The solution to be inclusive and support young people in cricket is to look at the selection process at the youth level. “There is a lot of work to be done, but the grassroots level can create a level playing field and much work is needed in this area.”

Taking on this monumental case has not been easy on Mr Rafiq or his legal team. Mrs Iqbal said: “Balancing work and personal life has been difficult, even more so as a woman.”

Giving back to the community through charity and voluntary work is important to Mrs Iqbal.

“I know as women, we try to be the best lawyer, the best wife, the best mother but then you think I’m not getting any of that right, I’m my own self-critic. However, you’ve got to make and own the situation you are in and know that you are getting some of it right, you are not going to get it all right all the time.

“I couldn’t do my job without my husband’s support. Where I have had those moments of extreme stress and I have not been able to give home life that dedication that I would have liked, he has stepped in and taken that pressure away and I am so grateful for that support.”

When not working on legal cases, Mrs Iqbal dedicates a significant portion of her time to voluntary work which she believes is a “responsibility of each of us when we are blessed to be in fortunate positions, that we don’t forget our roots and give back to society.”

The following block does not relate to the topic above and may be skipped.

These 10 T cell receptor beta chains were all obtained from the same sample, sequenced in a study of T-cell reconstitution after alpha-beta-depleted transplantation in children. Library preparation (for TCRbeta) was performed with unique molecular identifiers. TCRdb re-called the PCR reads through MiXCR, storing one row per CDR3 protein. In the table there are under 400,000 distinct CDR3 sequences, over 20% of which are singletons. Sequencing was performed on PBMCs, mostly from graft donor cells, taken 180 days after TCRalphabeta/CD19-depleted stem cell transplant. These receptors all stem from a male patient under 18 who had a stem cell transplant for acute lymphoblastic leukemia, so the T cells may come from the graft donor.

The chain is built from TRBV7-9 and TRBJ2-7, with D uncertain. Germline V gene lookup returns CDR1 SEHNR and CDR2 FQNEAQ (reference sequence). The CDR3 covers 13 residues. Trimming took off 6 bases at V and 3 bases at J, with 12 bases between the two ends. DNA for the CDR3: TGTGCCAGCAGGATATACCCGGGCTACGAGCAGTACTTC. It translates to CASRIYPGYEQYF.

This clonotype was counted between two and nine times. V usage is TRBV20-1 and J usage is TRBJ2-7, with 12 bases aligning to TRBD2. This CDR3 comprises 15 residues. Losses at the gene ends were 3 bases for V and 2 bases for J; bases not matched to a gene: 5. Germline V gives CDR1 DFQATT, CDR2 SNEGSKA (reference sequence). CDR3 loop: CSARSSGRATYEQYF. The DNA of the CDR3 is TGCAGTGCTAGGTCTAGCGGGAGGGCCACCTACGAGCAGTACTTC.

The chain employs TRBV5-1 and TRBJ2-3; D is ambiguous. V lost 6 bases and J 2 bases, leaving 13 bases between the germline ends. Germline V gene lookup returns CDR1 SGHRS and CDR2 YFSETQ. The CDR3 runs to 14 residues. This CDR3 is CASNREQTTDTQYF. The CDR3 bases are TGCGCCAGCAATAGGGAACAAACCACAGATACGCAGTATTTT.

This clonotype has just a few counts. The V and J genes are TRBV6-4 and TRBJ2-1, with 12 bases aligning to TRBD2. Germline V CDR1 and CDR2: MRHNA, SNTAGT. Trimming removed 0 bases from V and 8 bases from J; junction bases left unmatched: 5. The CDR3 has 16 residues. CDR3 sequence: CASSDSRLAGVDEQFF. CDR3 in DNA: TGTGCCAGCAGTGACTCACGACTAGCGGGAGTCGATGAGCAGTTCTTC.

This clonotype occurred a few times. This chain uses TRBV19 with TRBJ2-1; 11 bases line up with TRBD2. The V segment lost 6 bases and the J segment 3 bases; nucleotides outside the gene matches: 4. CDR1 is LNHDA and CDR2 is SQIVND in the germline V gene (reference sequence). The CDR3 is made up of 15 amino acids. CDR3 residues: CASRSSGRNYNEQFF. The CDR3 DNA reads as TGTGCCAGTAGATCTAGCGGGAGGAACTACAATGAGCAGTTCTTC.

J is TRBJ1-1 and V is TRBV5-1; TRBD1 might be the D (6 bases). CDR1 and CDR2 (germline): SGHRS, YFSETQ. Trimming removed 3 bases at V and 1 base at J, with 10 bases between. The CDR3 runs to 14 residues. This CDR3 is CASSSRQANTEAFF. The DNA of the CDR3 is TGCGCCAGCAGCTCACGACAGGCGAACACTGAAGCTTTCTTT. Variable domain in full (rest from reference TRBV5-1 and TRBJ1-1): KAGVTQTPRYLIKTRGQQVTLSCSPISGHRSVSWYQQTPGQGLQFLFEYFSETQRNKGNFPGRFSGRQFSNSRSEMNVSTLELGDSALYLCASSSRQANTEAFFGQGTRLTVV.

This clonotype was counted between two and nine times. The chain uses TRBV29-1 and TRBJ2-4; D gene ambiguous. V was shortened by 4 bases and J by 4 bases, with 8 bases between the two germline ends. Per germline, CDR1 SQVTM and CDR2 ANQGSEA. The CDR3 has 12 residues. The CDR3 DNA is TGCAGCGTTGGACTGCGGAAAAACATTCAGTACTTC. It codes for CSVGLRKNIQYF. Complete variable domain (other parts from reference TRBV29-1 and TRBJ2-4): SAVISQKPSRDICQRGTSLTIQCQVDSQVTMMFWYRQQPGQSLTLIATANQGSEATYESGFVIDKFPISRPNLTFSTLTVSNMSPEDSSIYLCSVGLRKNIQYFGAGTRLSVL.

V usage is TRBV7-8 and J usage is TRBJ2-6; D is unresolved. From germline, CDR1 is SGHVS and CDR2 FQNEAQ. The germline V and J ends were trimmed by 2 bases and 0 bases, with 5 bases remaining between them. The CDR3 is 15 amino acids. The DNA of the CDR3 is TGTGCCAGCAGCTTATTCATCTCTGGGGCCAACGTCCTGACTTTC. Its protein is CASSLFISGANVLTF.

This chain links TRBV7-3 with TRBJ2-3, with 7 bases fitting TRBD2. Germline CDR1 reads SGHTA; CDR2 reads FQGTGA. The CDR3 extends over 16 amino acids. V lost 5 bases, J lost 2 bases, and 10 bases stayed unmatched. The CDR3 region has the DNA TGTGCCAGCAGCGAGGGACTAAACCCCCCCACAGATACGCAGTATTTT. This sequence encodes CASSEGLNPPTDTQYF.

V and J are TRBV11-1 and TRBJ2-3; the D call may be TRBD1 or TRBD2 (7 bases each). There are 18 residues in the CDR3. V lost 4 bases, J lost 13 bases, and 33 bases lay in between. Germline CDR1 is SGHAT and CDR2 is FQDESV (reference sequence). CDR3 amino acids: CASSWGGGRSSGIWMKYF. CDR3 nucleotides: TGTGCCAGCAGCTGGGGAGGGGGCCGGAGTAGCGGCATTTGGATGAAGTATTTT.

Mrs Iqbal has been part of an initiative created by The Prince’s Trust, The Mosaic Charity, to mentor school children, since 2015 and is also a corporate partner and ambassador for One in A Million Free School, supporting children from disadvantaged backgrounds. Asma has also been part of the Covid Response Team and the Marcus Rashford Free School Meals Initiative and previously sat as a board member for Wakefield Bondholders, a non-profit organisation that supports local businesses in Wakefield and the five towns. Asma also sits on the BAME Committee which is part of the WNY of Commerce.